Since the government unveiled a deal with the Rwandan government to deport asylum seekers there, almost two months ago, the chorus of dismay it prompted has only grown louder. The first flight is supposed to go in a week. It is not too late for ministers to abandon their cruel scheme and, regardless of Boris Johnson’s fate, this is what should happen.
The 1951 refugee convention has set the standard for the way that governments should deal with people fleeing persecution in other countries for more than 70 years. Mr Johnson is far from the first prime minister to show disdain for these rules and for the lawyers whose job it is to fight for them. But he and his home secretary, Priti Patel, have surpassed their predecessors in the opportunistic way that they have approached this issue, by reducing a complex set of problems to the criminal acts of people smugglers. Mercifully the “turnaround tactic” of pushing small boats back into French waters was withdrawn before a judicial review.
But no sooner is one unworkable and inhumane scheme abandoned than another one pops up. The shock and distress of the roughly 100 men selected for ejection to Rwanda has been painful to read about in recent weeks. A five-day hunger strike by one group, at the Brook House immigration removal centre, ended on Friday. Several men, including a Syrian who faces being separated from his teenage brother if he is deported, have described thoughts of suicide. Other nationalities represented include Iranians, Sudanese, Afghans, Eritreans and Iraqis. In at least two cases, it is disputed whether those due to be sent are adults.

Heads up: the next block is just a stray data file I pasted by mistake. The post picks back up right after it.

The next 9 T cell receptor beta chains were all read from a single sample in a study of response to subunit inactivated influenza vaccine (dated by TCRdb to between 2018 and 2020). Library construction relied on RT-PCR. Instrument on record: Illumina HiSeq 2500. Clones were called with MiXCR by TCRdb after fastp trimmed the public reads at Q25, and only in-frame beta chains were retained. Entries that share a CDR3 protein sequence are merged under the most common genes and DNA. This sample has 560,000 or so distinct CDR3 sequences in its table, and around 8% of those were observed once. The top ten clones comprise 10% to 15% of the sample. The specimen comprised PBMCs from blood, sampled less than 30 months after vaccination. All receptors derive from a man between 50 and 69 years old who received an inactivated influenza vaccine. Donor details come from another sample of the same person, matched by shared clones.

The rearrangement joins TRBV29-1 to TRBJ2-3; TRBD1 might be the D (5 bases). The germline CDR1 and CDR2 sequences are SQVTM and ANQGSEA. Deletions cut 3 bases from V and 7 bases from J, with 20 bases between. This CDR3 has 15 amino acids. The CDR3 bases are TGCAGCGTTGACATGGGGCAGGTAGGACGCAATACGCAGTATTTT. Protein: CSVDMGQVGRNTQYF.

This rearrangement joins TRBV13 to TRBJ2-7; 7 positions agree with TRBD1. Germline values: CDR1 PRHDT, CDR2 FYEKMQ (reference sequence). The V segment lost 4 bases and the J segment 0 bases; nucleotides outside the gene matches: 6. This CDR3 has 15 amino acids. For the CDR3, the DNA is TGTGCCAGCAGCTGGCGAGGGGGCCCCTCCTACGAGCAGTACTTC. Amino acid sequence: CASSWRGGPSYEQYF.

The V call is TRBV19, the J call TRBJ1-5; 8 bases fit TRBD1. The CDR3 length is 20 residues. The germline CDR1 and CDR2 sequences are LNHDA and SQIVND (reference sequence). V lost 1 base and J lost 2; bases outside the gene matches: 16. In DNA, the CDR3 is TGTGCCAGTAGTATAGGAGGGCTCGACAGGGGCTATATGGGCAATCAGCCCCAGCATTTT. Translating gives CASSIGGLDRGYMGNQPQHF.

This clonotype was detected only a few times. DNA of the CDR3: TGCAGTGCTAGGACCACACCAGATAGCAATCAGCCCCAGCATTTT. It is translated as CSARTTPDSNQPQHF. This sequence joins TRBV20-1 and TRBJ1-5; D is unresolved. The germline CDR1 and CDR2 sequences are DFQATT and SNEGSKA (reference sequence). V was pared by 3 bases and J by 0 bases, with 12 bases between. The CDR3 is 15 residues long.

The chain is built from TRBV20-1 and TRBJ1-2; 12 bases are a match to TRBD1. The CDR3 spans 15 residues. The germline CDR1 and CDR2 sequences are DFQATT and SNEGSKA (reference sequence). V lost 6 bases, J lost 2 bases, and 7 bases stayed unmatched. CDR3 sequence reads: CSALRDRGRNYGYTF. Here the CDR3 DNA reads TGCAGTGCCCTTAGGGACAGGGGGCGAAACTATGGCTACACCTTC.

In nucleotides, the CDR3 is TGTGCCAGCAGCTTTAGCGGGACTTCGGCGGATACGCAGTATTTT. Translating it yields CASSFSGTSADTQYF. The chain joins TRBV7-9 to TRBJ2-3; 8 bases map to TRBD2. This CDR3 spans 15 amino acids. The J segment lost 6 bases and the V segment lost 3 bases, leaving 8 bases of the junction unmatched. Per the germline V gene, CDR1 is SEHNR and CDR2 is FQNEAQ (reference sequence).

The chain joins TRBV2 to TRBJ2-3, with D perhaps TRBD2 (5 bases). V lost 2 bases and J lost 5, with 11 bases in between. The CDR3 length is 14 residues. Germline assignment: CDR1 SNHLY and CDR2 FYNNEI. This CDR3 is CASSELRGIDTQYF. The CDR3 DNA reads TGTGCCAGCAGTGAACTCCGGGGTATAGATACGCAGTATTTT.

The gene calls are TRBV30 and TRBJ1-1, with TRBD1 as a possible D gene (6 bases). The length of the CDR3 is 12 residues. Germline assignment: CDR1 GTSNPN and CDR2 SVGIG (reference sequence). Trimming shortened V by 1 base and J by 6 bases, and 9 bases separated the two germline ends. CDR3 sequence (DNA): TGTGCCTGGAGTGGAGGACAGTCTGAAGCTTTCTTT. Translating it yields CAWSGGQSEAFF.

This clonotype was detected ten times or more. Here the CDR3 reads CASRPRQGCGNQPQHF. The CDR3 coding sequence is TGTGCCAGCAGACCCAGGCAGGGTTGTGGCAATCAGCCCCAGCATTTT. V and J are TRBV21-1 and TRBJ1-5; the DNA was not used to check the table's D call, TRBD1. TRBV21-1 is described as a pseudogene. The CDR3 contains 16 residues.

Several charities, including Freedom from Torture, have begun legal action. The government is being challenged for violating the refugee convention and acting irrationally in treating Rwanda as a “safe third country”. Critics correctly point out that Rwanda’s record on human rights is flawed. The Home Office has acknowledged grounds for concern about the way LGBTQ+ people are treated there.
Specific risks aside, there are broader objections to any system of offshoring asylum seekers before their claims have been processed. In some cases, this will entail returning people to the continent that they fled in the first place; in others, sending them to a continent where they have never been. Either way, the Conservative MP Jesse Norman was right to describe the policy as “ugly” in the letter that he sent to the prime minister, explaining why he has withdrawn his support.
Judging by the evidence so far, it is also ineffective. Of about 9,000 people to have arrived in the UK on small boats so far this year, almost half have come since it was launched. The hoped-for deterrent effect appears not to exist, which is unsurprising when you consider the desperate conditions that people are escaping (the largest group by nationality in the first three months of this year was Afghans).
Compared with many other countries, the number of refugees in the UK is tiny. Ministers should recognise this and seek to turn down the heat on the subject, rather than continually turning it up. In place of the Rwanda plan, ministers should announce that asylum seekers will be able to work while they wait for decisions, and that aid budgets (and the department that used to administer them) will be restored. New efforts should be made to work constructively with France. Britain does not need any more border control stunts.